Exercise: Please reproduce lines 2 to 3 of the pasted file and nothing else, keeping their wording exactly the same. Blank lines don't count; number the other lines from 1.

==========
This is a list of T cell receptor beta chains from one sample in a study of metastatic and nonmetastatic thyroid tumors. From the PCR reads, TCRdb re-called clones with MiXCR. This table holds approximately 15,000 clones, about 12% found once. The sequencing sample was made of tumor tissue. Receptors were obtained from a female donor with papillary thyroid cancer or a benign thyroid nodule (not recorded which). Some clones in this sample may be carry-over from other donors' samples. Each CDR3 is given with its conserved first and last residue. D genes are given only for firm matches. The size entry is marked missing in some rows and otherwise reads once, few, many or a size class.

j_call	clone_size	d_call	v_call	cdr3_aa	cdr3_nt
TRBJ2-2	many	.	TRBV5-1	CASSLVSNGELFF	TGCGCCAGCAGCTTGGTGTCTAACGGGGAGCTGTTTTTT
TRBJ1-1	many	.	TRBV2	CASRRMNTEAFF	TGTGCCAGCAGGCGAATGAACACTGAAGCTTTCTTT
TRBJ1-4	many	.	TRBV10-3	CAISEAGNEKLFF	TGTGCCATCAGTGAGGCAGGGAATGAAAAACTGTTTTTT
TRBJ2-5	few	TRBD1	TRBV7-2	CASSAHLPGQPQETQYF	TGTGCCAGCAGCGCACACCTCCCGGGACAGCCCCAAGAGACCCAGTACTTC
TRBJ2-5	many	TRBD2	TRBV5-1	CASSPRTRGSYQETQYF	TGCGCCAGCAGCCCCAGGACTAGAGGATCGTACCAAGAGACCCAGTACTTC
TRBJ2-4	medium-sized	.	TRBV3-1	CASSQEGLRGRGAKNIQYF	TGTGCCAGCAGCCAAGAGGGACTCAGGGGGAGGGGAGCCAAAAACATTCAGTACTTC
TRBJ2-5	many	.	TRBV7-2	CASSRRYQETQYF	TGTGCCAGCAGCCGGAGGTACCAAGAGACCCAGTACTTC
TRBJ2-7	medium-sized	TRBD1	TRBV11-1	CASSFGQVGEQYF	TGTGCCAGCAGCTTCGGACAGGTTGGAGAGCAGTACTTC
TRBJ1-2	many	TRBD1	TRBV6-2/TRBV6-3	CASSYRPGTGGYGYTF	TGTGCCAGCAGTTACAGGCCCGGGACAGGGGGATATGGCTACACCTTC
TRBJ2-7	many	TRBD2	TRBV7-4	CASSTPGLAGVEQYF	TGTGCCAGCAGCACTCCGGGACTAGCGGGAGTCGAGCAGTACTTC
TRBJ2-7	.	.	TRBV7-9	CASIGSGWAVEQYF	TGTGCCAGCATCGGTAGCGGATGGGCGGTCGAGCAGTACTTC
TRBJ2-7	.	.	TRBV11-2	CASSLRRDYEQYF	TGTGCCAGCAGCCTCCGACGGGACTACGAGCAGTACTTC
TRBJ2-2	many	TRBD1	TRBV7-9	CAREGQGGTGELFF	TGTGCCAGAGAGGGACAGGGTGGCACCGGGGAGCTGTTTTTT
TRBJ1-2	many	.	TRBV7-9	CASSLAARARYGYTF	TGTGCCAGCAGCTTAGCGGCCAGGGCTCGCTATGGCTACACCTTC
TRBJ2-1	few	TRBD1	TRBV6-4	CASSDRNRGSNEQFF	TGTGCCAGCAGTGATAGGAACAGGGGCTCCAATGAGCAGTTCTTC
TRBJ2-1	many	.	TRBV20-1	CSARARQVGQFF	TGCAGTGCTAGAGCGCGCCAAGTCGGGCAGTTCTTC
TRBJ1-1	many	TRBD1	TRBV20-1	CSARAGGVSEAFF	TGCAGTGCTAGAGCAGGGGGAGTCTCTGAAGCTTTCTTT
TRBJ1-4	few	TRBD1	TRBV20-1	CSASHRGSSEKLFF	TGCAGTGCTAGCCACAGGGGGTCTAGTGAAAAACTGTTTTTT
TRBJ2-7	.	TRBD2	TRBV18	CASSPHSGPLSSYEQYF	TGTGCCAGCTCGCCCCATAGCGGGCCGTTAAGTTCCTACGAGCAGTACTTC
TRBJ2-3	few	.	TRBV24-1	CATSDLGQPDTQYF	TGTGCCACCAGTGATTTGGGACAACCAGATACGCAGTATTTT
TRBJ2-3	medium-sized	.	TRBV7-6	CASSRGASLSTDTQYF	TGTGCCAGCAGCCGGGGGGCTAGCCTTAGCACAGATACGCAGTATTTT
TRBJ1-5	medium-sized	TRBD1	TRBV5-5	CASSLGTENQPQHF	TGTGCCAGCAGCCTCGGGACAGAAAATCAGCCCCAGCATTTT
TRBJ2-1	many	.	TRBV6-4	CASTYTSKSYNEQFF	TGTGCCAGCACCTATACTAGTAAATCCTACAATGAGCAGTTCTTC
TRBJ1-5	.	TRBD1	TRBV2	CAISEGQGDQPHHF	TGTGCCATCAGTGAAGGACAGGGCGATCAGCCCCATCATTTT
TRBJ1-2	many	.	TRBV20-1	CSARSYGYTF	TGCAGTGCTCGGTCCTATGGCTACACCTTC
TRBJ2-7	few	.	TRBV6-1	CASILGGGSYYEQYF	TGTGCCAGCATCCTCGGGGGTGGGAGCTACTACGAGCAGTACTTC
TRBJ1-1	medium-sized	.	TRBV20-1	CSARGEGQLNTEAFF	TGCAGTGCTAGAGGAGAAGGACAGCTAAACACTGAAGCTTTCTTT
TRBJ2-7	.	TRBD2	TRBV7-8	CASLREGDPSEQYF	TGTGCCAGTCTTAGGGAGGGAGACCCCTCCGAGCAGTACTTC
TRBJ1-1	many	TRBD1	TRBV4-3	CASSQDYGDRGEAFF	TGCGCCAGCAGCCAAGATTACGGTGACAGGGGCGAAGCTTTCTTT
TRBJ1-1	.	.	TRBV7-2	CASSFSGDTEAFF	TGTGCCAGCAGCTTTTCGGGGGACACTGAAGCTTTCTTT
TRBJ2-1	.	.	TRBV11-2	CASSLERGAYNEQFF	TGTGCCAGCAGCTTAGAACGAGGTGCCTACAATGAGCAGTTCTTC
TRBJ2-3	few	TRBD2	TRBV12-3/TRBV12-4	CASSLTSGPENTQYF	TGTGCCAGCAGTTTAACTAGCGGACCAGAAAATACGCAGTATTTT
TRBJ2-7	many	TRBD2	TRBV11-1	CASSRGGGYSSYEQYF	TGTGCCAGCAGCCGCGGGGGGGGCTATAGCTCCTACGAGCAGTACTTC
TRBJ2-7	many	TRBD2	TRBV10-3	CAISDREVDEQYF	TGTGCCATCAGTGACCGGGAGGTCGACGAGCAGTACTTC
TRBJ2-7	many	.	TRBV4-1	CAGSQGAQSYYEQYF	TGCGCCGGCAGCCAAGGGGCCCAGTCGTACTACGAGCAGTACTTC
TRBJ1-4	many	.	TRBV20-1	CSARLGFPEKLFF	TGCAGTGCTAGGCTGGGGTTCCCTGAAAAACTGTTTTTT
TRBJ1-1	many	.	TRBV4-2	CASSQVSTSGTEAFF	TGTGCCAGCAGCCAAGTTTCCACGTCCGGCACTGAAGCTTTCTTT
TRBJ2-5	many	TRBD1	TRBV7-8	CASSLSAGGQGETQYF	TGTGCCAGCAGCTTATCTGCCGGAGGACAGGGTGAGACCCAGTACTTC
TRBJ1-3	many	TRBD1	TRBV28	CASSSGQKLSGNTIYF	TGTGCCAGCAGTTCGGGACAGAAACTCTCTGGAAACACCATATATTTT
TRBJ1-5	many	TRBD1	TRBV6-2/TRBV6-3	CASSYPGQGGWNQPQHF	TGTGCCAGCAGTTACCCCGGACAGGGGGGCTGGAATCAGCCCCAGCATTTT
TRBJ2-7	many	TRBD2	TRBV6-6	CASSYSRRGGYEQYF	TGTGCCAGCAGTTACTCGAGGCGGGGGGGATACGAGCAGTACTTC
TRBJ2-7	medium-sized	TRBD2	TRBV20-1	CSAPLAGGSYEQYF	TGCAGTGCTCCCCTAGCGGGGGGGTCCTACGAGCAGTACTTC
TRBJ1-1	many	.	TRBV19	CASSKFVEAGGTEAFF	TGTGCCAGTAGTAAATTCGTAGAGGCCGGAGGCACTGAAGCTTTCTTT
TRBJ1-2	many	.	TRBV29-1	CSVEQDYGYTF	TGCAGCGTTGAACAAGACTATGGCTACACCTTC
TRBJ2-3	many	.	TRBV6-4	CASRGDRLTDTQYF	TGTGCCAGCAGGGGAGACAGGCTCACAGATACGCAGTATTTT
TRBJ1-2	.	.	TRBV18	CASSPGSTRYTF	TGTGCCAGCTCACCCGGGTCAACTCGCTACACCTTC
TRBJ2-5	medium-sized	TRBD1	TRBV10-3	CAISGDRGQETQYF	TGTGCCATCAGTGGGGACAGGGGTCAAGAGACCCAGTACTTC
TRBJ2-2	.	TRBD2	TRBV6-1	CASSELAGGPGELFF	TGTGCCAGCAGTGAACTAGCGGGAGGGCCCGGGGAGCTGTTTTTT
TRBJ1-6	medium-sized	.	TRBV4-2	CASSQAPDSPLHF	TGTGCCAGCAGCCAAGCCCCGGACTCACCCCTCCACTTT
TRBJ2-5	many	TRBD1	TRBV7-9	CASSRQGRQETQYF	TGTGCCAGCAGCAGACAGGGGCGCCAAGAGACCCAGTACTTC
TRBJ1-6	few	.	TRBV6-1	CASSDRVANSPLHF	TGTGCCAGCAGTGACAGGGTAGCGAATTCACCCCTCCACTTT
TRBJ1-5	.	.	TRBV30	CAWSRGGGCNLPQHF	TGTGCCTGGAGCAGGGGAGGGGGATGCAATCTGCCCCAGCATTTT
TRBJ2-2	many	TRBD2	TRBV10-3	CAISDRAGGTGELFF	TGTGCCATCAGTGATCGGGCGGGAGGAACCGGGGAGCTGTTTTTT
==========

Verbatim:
j_call	clone_size	d_call	v_call	cdr3_aa	cdr3_nt
TRBJ2-2	many	.	TRBV5-1	CASSLVSNGELFF	TGCGCCAGCAGCTTGGTGTCTAACGGGGAGCTGTTTTTT